By M.D. Kittle
MADISON — Gov. Tony Evers’ budget plan may technically include a very slight property tax cut, but his tax collectors are offering no relief.
A report by the Legislative Fiscal Bureau this week estimates Evers’ 2021-23 budget proposal would increase property taxes on a median-valued home (valued at $197,200) by about $85 over the next two years. Property taxes could end up fractionally lower than they would be under current law — about $12 — when factoring in Evers’ tweaks.
But as we’ve come to learn, Evers giveth little and taketh much.
His Department of Revenue quietly released a guidance document earlier this year instructing all Wisconsin assessors to refuse COVID-19 relief to struggling property taxpayers.
State law allows for assessors to “consider…all factors that, according to professionally acceptable appraisal practices, affect the value of the property to be assessed.” It’s pretty clear that the pandemic, Evers’ crippling lockdown orders and local capacity caps had a disastrous impact on commercial property values in 2020 in particular.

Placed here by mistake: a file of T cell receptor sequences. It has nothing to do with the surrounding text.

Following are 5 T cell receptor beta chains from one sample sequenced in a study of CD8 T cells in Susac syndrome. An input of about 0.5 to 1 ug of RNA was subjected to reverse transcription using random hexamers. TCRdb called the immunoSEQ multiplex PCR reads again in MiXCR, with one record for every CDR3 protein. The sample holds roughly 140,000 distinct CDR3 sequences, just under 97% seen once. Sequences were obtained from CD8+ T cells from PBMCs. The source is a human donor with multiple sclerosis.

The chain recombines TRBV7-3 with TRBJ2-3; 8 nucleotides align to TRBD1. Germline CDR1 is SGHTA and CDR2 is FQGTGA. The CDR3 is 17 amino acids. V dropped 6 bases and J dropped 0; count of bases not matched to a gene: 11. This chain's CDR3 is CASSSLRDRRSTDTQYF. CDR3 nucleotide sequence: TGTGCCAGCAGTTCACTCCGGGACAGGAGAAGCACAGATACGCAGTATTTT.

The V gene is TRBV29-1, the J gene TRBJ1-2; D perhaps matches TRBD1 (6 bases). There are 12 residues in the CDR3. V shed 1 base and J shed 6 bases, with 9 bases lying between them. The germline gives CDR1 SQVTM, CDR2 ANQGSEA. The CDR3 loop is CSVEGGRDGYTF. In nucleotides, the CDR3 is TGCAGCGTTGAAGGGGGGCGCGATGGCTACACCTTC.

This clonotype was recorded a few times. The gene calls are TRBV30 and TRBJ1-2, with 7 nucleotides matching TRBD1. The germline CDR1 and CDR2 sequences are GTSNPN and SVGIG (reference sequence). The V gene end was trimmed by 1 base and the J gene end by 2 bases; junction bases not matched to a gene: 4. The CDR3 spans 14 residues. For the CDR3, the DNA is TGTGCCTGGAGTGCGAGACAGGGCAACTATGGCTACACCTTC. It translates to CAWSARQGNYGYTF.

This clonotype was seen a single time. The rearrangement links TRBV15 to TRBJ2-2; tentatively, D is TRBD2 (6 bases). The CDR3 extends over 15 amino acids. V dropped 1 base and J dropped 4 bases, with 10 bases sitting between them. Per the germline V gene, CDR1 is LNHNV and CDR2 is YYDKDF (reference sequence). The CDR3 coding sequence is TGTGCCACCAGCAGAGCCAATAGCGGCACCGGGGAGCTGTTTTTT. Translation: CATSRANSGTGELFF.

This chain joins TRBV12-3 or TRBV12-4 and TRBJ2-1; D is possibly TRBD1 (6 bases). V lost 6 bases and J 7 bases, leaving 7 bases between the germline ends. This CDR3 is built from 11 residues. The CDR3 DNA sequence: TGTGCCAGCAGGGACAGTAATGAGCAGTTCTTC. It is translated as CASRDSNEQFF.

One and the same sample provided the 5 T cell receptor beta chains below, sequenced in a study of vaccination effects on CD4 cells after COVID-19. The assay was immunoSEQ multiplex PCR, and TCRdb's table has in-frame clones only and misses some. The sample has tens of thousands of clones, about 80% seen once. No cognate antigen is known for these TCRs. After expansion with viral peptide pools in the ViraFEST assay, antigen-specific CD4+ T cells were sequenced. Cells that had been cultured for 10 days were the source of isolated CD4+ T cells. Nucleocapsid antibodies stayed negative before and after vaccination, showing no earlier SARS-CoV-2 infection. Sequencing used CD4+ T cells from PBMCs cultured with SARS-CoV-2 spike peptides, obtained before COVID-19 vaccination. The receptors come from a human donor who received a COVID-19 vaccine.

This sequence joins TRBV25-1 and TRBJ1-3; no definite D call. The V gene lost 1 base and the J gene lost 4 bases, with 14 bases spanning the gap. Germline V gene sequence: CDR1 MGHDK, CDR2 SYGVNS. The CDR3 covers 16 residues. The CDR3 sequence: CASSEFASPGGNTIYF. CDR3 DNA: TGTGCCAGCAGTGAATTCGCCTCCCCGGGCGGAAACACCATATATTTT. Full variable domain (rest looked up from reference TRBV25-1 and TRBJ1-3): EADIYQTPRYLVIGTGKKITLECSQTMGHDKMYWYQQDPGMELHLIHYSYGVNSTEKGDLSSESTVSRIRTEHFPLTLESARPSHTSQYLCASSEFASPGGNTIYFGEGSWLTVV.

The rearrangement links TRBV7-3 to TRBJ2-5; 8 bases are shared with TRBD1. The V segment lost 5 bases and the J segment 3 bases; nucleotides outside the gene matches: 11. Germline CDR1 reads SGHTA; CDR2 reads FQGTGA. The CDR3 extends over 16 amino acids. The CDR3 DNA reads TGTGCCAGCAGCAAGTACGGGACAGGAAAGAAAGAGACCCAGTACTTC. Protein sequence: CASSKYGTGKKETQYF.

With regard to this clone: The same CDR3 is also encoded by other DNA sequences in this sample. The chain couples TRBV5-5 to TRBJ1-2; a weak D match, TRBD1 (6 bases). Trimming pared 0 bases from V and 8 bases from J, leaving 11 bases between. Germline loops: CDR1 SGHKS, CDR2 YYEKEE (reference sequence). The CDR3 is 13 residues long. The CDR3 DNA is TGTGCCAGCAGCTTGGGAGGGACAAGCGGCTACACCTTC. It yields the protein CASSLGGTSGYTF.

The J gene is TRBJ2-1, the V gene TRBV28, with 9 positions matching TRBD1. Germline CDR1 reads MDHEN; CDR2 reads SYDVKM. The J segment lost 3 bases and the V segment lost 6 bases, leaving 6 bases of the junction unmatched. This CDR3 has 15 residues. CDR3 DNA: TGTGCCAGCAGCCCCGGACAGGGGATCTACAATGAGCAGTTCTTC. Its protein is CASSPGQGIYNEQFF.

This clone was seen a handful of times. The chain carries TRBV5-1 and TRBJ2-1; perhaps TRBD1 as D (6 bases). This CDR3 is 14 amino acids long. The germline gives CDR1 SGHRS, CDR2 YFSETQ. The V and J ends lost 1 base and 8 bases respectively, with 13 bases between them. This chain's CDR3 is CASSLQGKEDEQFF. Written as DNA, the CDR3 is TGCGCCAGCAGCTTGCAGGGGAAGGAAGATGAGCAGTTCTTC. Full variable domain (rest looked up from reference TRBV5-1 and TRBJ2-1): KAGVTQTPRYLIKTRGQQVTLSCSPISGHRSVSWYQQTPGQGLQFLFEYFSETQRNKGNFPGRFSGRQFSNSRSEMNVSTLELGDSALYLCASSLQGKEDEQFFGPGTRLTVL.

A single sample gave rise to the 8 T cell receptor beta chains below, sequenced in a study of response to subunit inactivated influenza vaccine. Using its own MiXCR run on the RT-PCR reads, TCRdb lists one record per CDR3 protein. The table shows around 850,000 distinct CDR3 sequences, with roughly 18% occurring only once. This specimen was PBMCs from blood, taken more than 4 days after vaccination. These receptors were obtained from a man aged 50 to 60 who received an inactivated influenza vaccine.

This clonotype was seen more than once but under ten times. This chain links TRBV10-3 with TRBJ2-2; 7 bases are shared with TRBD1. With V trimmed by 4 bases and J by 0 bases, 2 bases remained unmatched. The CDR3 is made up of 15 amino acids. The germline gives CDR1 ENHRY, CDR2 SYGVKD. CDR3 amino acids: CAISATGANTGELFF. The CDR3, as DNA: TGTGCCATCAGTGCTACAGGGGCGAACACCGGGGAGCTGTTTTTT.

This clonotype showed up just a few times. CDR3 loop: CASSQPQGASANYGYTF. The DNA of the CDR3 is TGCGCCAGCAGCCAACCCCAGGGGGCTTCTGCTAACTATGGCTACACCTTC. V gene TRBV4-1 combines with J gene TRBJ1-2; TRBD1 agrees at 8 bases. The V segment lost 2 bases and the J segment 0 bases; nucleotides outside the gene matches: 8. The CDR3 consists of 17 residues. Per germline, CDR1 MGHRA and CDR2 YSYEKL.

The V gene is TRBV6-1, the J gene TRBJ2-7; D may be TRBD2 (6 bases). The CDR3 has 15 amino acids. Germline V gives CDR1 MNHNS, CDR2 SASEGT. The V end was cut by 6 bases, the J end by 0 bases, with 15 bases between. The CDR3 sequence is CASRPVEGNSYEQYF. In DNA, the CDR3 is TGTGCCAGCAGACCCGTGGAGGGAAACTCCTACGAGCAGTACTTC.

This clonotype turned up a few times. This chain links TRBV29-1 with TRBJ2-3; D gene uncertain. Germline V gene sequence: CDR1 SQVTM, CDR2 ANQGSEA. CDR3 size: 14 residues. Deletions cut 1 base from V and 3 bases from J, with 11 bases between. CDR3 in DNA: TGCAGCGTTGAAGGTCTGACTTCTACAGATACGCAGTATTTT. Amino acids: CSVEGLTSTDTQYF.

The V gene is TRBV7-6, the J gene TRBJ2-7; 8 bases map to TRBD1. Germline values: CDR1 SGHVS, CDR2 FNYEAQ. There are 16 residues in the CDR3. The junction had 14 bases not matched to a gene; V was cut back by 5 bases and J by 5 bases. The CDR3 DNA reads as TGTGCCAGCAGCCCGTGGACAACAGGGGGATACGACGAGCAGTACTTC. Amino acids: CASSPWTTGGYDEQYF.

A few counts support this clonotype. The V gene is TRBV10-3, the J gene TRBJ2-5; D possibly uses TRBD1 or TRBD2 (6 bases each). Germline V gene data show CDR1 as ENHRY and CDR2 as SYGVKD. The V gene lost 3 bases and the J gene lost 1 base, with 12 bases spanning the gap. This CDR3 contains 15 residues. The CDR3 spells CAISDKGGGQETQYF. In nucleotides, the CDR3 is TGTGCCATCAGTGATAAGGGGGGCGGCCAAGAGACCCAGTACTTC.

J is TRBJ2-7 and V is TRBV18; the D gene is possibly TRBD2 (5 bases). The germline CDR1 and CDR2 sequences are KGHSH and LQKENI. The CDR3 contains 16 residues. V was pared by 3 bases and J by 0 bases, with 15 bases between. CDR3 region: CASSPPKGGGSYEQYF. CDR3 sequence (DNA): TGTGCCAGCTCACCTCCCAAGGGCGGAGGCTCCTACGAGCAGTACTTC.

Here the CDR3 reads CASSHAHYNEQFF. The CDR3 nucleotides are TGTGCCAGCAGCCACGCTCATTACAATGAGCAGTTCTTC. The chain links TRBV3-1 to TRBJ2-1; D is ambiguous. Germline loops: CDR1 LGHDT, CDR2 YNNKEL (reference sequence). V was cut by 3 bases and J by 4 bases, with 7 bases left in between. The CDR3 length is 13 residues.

None of that concerns of Evers’ Revenue Department, which told assessors to “not make changes for market conditions” relating to COVID-19, but only for new construction, demolition and changes in classification, according to the guidance document first reported on by Wisconsin Property Taxpayers Inc.
“I have heard from small businesses across the state who have, even to their own detriment, followed local public health orders at whatever cost necessary to slow the spread of COVID- 19, and keep their employees, customers, and communities safe,” John Jacobson, Government Relations Director for Wisconsin Property Taxpayers Inc.
“And now, when there is some light at the end of this long and deadly tunnel, this sterile and compassionless guidance document answers the question of many small businesses and homeowners of why the state has been slow to provide property tax relief – they don’t plan to and are actively preventing your local governments from providing any either.”
And now the governor stands ready to veto a Republican bill that would use more than $1 billion in federal funding to cut property taxes — part of 11 bills passed last week by the Legislature that outline how the state should spend t$3.2 billion in federal aid. The property tax relief, in the form of direct payments, would be equivalent to a 10 percent reimbursement of the property owners’ tax bill.
The federal government has yet to provide guidance on whether the rebates would be allowed under the COVID response law’s spending parameters. But federal guidelines apparently allow Evers to drop $50 million on his Equitable Recovery program, distributing grants to community partners promoting “equity and inclusion.”